Asking a spouse for a divorce can be an intimidating prospect. You have known for some time that your marriage was not working. You have tried every way possible to help your spouse see that you are drifting apart.

Your suggestions for marriage counseling go unheeded. Your spouse thinks everything is wonderful, and he does not take your concerns seriously.

Plan for a peaceful introduction

Before you approach the question, some planning is in order. First, you need an overarching goal to create and maintain a peaceful atmosphere. Keep in mind that this first step on the road to divorce can set the tone for everything that follows. Maintain compassion, respect and kindness. You will also need to be firm and unwavering in your plan.

Set the stage for a productive outcome 

This is an important discussion, so you will not want interruptions. The one exception is if your spouse has been physically abusive—in that case, meet in a public place. For a quiet talk at home, plan for a time when your spouse is not under stress.

Make sure you will be alone with your spouse at home. Take your children to eat dinner and stay overnight at their grandparents’ house or with a friend. Turn off all cellphones or any other electronic devices. If you have landlines, detach the line from the wall outlet. If you have friends or neighbors that like to pop over for a random visit, put a sign on the front door to say you are fine but unavailable. Ask your spouse if you can talk for a few minutes.

How to best share your decision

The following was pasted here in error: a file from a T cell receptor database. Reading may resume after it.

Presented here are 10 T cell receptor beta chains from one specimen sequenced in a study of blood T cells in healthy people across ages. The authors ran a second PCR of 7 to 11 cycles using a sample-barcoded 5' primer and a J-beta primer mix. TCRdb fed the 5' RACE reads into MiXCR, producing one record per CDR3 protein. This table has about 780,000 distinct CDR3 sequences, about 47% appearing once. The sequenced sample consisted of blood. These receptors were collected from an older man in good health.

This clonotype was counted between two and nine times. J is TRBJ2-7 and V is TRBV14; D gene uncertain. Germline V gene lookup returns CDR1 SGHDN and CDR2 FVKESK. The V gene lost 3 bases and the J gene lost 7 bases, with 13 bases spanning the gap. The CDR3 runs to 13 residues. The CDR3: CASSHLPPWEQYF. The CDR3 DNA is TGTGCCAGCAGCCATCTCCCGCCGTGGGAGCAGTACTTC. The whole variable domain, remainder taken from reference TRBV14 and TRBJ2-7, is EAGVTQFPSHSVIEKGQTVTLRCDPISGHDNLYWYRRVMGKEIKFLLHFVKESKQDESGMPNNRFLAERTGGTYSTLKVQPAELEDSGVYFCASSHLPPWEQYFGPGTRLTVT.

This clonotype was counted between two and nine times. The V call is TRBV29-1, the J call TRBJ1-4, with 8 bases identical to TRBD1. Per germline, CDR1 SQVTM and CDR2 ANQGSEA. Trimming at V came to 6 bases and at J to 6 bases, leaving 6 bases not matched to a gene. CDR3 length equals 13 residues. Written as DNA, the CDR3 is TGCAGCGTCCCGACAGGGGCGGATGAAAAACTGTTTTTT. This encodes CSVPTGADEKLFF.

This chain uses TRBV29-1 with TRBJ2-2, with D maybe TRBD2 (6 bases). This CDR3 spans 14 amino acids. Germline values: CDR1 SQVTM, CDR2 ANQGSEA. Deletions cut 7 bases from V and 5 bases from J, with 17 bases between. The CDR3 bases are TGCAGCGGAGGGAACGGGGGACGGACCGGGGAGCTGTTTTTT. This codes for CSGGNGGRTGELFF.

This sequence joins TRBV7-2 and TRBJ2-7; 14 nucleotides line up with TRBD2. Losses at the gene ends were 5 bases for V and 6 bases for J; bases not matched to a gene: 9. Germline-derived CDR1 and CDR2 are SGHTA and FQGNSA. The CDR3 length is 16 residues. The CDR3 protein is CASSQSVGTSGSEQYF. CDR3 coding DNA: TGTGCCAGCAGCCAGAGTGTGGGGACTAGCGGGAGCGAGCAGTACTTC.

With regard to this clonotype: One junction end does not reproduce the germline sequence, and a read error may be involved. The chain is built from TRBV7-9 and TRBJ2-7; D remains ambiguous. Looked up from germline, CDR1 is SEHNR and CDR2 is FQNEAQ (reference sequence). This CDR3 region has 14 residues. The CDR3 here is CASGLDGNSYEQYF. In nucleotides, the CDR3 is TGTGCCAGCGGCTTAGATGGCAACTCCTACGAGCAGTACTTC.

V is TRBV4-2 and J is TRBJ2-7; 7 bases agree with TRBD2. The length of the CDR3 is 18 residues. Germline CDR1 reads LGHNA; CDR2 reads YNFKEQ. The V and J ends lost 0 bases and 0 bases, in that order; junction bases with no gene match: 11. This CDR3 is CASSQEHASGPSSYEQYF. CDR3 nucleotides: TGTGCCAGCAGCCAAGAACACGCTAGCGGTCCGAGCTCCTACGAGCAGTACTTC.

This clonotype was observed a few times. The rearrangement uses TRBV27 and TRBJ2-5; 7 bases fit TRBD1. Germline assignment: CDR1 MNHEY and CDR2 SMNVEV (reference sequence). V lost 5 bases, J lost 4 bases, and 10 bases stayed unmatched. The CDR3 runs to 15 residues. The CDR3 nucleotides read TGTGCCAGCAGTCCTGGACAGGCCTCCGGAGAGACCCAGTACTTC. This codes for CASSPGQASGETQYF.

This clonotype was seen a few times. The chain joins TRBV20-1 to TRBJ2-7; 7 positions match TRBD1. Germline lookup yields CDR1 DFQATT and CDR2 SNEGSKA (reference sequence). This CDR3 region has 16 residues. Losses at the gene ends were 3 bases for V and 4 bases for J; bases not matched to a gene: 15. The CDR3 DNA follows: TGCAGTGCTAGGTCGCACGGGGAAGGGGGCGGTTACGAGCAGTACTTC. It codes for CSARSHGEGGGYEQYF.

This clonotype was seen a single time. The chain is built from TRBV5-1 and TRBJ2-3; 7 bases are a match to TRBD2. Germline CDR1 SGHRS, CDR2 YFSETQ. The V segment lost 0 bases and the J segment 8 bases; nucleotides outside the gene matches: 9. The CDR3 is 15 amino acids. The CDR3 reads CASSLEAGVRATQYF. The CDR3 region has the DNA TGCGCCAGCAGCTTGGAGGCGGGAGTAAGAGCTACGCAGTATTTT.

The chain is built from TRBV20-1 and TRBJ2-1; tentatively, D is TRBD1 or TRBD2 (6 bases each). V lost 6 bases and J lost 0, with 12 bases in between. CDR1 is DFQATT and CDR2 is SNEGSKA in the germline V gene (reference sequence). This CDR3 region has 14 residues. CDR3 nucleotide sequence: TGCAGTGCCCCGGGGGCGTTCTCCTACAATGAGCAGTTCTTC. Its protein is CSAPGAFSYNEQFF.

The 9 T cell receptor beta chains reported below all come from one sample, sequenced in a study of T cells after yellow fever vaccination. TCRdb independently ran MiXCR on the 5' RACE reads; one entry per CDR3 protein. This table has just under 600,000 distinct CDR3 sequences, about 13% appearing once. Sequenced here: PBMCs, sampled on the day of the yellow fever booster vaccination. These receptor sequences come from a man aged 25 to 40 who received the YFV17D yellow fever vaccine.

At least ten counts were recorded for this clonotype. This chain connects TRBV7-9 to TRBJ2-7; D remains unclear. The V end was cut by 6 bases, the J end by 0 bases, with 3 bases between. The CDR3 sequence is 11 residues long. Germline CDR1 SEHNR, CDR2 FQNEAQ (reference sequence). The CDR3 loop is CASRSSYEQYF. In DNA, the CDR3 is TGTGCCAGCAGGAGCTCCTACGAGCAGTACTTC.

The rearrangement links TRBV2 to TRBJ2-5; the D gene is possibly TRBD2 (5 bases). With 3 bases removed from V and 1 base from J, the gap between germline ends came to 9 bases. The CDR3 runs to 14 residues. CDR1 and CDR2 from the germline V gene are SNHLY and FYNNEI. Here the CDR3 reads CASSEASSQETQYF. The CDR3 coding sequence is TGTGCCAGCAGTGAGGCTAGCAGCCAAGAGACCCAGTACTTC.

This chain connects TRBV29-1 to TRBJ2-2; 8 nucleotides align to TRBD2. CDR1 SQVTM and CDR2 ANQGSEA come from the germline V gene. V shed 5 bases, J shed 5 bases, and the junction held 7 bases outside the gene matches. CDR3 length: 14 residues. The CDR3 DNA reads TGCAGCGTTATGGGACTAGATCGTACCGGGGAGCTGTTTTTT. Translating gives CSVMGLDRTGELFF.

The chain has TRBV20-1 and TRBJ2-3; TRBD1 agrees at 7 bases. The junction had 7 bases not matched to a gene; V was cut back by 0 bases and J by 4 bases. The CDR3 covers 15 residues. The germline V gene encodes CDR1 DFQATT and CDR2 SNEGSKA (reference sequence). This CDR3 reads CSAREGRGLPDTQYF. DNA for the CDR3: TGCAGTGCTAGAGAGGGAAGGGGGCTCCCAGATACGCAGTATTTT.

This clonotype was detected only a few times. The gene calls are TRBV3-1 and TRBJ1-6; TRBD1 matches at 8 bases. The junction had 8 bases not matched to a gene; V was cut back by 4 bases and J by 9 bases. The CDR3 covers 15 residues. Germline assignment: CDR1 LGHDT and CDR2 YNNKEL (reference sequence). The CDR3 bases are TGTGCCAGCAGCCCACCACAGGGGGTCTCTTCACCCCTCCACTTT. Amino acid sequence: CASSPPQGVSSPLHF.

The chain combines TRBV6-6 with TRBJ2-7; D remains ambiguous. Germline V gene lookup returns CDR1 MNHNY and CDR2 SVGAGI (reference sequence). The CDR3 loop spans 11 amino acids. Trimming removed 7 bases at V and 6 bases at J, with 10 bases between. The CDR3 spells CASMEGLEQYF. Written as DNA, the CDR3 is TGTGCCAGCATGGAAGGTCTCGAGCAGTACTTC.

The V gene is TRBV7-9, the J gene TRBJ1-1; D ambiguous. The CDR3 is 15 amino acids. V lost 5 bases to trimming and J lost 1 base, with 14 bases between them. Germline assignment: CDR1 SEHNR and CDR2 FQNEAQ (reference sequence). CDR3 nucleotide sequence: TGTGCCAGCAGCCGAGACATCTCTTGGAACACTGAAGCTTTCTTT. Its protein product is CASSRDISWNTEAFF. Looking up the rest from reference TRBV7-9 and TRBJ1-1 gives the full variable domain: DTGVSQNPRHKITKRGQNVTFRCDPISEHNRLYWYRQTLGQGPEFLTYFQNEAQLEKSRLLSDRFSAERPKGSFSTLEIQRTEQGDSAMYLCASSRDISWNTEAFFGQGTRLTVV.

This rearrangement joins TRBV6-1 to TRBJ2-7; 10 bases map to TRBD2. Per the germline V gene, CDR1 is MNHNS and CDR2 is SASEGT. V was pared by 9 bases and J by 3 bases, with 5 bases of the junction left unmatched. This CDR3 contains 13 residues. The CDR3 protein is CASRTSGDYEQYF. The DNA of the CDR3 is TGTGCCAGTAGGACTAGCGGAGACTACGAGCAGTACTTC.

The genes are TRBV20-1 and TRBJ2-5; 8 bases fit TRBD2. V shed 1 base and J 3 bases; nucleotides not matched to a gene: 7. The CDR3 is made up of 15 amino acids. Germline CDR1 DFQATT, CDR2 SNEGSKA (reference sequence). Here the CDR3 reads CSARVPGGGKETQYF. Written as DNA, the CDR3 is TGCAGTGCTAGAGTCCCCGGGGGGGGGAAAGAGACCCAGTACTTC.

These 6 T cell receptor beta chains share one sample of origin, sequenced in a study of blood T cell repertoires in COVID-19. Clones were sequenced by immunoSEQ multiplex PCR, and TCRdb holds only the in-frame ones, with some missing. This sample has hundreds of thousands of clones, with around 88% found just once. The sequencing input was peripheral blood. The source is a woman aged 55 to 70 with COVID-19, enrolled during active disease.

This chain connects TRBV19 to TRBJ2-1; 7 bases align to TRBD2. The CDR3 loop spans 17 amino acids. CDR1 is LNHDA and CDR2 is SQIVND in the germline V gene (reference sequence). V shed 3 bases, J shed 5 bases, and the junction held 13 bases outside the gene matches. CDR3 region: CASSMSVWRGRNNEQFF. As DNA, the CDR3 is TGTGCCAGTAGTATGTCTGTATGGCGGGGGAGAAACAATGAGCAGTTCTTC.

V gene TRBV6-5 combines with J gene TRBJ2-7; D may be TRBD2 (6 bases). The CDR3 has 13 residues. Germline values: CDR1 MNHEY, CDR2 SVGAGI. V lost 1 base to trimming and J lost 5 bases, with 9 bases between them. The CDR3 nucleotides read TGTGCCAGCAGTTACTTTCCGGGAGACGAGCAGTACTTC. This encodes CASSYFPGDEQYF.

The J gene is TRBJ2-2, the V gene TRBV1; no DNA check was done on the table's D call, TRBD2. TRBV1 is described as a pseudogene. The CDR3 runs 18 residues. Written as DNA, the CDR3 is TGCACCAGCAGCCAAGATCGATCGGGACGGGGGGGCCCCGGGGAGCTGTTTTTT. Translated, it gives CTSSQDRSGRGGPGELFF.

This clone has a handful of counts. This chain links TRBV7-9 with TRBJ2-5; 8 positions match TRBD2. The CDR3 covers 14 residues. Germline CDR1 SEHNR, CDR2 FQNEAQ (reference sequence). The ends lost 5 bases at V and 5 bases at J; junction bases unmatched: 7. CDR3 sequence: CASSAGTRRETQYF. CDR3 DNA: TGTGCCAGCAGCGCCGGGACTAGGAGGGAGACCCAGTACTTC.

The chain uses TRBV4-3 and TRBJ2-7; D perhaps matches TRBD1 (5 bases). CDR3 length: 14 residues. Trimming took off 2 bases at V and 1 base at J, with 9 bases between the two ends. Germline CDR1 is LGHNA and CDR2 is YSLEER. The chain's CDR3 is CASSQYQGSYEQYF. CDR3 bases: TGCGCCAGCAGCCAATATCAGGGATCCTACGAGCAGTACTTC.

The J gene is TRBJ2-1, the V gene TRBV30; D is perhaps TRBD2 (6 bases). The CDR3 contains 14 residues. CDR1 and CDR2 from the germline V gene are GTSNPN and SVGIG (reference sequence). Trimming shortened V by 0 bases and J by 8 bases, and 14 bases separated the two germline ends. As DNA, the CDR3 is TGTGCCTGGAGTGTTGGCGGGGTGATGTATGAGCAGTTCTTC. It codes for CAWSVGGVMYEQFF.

Perhaps you have imagined this moment as a time when emotions may run high. You have planned out all the reasons you will give as to why you want a divorce, and you expect the discussion to take a long time. That is often not the best way to go. Make a very brief statement of your intention to get a divorce. Then you will let your husband know you understand he has many questions. You will answer them all in a day or two, but for now, you have said enough. Do not explain or discuss your decision.

After you tell him you have decided to divorce, say that you will answer all his questions later in the week with your attorney present. Do not speak any other words about the divorce. If he keeps pressuring you to talk, leave the house.

Make sure your first discussion takes place in your attorney’s office. If he will not go with you, go alone and start the divorce process. Talking in your lawyer’s office will help you both focus on the main points and will drive home the fact that you are serious. Ask your attorney to explain the least stressful ways to dissolve the marriage and how that can benefit your children during the coming transition.